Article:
Protecting Your Business from Identity Theft and Fraud
As a business, you have an obligation to keep your customers' sensitive data safe and secure. Every employee should also be informed of their role in maintaining this confidentiality. A regular training program will help inform current and new employees of the proper handling of a customers personal information and online safety and security.
To assist you in learning more, and informing your employees of their responsibility in helping protect your business and your customers we suggest you use the video at the link below as a training tool. Then take a few minutes to read the remainder of the information below.
Start Protecting Your Business
Most companies keep sensitive personal information in files-names, Social Security numbers, credit card, or other account data-that identifies customers or employees.
If this sensitive data falls into the wrong hands, it can lead to fraud, identity theft, or similar harms. Given the cost of a security breach - losing your customers' trust and perhaps even defending yourself against a lawsuit-safeguarding personal information is just good business.
According to the FTC's Guide for Businesses", a sound data security plan is based on 5 key principles:
- Take Stock. Know what personal information you have in your files or on your computers.
- Scale down. Keep only what you think you need for your business.
- Lock it. Protect the information you keep.
- Pitch it. Properly dispose of what you no longer need.
- Plan ahead. Create a plan to respond to security incidents.
To view the entire "Protecting Personal Information - Guide for Businesses" brochure, please go to http://business.ftc.gov/documents/bus69-protecting-personal-information-guide-business.
Protect Your Business When Banking Online
Online banking has made it easier and more convenient to manage business finances, but it also provides an opportunity for hackers to gain access to business accounts with the goal of making unauthorized money transfers.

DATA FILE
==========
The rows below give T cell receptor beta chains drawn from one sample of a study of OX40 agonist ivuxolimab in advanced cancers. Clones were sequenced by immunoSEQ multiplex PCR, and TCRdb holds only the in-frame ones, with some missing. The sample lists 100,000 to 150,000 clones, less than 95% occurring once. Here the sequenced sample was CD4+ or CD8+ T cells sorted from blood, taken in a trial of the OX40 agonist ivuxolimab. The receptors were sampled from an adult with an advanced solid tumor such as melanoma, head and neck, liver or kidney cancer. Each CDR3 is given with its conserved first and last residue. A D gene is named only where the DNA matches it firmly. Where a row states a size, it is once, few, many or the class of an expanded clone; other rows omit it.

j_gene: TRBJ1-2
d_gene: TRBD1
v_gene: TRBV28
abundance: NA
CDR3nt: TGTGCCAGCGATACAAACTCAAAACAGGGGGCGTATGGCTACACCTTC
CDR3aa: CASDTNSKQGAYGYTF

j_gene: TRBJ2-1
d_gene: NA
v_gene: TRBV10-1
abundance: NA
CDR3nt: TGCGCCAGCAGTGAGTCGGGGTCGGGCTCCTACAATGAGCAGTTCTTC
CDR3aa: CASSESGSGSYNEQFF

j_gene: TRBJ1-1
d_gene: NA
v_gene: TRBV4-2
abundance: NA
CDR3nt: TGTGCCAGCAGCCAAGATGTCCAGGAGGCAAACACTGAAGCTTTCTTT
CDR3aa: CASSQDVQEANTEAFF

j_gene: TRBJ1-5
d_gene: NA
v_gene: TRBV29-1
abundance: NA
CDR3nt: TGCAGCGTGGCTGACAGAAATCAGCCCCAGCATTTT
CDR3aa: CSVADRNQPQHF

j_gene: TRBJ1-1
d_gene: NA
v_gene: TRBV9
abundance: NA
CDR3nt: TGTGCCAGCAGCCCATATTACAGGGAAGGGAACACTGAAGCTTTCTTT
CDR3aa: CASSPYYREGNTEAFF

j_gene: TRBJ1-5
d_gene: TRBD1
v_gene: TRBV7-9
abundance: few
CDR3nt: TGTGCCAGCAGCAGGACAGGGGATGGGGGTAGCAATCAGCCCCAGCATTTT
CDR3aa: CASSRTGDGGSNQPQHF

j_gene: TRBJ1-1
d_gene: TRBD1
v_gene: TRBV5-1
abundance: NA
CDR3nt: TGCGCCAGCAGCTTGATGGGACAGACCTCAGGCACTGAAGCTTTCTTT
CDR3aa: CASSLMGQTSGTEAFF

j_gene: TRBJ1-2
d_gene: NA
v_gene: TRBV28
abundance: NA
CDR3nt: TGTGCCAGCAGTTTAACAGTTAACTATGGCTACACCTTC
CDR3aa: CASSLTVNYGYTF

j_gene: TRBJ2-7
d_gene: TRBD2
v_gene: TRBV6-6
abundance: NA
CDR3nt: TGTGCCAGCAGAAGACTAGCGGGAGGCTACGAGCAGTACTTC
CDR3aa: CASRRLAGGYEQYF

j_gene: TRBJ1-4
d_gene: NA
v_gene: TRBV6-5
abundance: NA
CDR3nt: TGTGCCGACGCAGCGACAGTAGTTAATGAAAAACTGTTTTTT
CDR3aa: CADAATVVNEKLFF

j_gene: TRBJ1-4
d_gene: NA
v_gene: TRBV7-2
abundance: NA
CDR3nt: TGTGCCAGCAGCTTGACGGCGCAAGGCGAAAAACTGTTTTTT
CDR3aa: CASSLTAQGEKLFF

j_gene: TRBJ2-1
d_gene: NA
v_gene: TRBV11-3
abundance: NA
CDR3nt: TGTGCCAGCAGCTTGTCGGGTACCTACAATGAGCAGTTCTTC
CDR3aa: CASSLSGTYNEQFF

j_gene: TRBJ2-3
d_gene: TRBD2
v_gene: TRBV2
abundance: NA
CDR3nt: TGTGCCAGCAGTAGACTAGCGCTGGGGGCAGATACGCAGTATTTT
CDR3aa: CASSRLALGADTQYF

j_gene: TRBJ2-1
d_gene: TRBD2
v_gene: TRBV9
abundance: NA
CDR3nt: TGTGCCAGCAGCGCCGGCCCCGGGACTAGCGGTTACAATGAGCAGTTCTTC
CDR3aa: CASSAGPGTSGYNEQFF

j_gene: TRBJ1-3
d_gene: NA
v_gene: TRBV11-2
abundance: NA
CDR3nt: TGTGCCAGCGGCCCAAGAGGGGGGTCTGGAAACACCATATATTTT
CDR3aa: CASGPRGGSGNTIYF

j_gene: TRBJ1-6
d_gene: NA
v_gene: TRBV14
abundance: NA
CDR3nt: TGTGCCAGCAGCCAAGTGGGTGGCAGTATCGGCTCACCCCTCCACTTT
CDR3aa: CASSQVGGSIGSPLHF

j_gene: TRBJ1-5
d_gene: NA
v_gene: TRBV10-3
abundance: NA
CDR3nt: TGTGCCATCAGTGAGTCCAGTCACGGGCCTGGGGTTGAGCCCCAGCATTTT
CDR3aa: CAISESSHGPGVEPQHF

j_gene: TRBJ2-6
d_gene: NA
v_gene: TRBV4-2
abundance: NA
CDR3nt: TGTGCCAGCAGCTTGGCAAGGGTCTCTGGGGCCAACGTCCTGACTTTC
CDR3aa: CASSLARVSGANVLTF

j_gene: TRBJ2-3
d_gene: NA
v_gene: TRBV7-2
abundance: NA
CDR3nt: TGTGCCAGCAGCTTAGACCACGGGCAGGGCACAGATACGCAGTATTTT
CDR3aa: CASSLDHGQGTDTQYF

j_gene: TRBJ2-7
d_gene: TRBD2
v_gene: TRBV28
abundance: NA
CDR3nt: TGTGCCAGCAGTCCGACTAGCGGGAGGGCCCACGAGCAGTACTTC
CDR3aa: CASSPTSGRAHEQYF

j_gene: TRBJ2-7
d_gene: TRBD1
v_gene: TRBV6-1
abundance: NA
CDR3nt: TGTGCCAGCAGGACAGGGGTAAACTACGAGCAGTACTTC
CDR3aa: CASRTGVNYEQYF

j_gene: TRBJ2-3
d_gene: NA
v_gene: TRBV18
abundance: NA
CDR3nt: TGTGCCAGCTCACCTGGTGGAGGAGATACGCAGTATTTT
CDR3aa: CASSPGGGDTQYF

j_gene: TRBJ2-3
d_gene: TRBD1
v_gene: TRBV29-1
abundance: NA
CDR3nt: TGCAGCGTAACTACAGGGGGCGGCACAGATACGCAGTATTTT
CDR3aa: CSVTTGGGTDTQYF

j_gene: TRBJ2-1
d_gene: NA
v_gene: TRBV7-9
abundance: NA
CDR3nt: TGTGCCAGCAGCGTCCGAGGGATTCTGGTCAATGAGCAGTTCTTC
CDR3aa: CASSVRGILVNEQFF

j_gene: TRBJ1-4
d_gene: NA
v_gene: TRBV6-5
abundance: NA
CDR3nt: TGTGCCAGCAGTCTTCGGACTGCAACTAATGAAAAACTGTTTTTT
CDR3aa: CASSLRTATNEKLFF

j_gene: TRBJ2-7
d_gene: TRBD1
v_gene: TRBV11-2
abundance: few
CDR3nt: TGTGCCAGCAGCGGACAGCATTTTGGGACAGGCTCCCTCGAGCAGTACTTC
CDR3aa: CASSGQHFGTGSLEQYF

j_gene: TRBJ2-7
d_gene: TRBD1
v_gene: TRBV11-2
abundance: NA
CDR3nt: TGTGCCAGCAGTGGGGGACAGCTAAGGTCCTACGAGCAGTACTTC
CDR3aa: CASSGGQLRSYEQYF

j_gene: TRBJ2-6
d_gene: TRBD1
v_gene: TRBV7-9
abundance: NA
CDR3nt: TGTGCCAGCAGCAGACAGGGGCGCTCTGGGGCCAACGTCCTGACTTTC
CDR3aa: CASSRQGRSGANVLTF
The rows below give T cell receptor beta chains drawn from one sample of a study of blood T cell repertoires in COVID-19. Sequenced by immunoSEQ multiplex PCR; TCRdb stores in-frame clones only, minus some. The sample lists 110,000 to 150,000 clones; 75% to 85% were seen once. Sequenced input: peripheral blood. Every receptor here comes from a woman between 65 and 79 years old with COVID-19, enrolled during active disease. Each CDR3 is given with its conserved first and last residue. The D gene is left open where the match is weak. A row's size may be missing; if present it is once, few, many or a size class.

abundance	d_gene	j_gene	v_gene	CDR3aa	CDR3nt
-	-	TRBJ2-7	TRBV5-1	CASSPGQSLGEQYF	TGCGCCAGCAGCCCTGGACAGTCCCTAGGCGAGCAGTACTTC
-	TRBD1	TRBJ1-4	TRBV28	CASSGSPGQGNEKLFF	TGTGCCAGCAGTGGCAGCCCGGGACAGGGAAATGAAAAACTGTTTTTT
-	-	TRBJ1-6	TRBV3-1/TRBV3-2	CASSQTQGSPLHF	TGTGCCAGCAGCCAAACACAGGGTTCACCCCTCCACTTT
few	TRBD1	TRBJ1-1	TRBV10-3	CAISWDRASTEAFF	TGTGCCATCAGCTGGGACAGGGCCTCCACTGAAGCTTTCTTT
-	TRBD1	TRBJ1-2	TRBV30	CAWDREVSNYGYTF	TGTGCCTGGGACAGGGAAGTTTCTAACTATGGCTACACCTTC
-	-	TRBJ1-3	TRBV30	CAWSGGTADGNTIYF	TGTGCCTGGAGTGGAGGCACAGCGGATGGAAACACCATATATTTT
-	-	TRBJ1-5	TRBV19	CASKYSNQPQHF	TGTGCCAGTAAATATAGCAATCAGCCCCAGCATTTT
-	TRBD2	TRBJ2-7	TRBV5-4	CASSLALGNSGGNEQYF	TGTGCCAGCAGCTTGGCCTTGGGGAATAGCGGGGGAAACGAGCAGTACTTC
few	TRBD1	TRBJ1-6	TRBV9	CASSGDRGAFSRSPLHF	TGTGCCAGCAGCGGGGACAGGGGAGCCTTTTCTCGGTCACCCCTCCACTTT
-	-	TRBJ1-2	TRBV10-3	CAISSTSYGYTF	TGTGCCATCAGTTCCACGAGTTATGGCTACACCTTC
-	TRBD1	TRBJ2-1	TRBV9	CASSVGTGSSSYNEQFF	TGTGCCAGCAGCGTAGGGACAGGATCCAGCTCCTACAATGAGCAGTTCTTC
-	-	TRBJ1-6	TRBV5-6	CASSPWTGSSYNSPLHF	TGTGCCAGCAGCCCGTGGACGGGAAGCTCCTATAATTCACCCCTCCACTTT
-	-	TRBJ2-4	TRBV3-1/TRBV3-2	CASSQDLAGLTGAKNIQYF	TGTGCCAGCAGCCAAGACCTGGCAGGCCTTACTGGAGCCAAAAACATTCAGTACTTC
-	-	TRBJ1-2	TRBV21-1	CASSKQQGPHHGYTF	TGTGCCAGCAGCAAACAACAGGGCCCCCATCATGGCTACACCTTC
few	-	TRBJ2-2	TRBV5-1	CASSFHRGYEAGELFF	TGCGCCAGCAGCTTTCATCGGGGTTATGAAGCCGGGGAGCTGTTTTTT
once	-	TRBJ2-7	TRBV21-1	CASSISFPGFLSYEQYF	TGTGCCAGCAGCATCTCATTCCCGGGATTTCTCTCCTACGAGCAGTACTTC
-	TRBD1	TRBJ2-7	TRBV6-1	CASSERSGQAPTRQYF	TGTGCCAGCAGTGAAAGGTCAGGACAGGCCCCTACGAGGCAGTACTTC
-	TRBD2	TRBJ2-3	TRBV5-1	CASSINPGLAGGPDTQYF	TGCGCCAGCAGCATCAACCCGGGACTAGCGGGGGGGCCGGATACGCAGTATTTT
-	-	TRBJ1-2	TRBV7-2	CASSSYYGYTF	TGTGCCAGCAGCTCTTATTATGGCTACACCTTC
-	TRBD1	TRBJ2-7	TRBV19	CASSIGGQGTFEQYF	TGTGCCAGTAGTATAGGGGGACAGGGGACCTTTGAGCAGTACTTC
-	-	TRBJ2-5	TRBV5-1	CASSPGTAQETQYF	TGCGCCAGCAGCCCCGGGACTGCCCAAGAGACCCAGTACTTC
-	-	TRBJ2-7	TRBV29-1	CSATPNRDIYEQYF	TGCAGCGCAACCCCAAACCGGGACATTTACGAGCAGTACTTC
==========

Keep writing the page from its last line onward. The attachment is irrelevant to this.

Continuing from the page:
According to Visa Inc., most data breaches occur at the small business level with many of small businesses lacking even simple antivirus protection.
Consider these tips adapted from Data Security-Made Simpler:
1. Initiate a "dual control" payment process with your bank and employees. Ensure that all payments are initiated from your bank accounts only after the authorization of two employees, one to authorize the creation of the payment file and a second responsible for authorizing the release of the file.
2. Have dedicated workstations. Restrict the use of certain workstations and laptops solely for online banking and payments, if possible.
3. Use robust authentication methods and vendors. Make sure your financial service providers allow for "multi-factor authentication" requiring more than just a user name and password to access your account.
4. Update virus protection and security software. Ensure that all anti-spyware, anti-malware, and security software and mechanisms are robust and up-to-date for all computer workstations and laptops used for online banking and payments.
5. Reconcile accounts daily.
Monitor and reconcile accounts daily against expected credits and withdrawals and notify your financial institution immediately of any unexpected activity.
In addition, if you notice anything suspicious or unusual with your account, or account balances, immediately contact the bank.
Additional Websites and Information on Identity Theft & Fraud
These websites contain more information on securing sensitive data and protecting yourself or your business from identity theft and fraud. If you have any questions, please contact the bank Security Officer.
Fraud Awareness & Prevention Checklist
-Fraud Advisory for Consumers: Involvement in Criminal Activity through Work from Home Scams focuses on the growing work-from-home scams that are causing more and more consumers to lose money and potentially face criminal charges. An example of a work-from-home scheme, tips on how consumers can protect themselves and industry links are included within this advisory.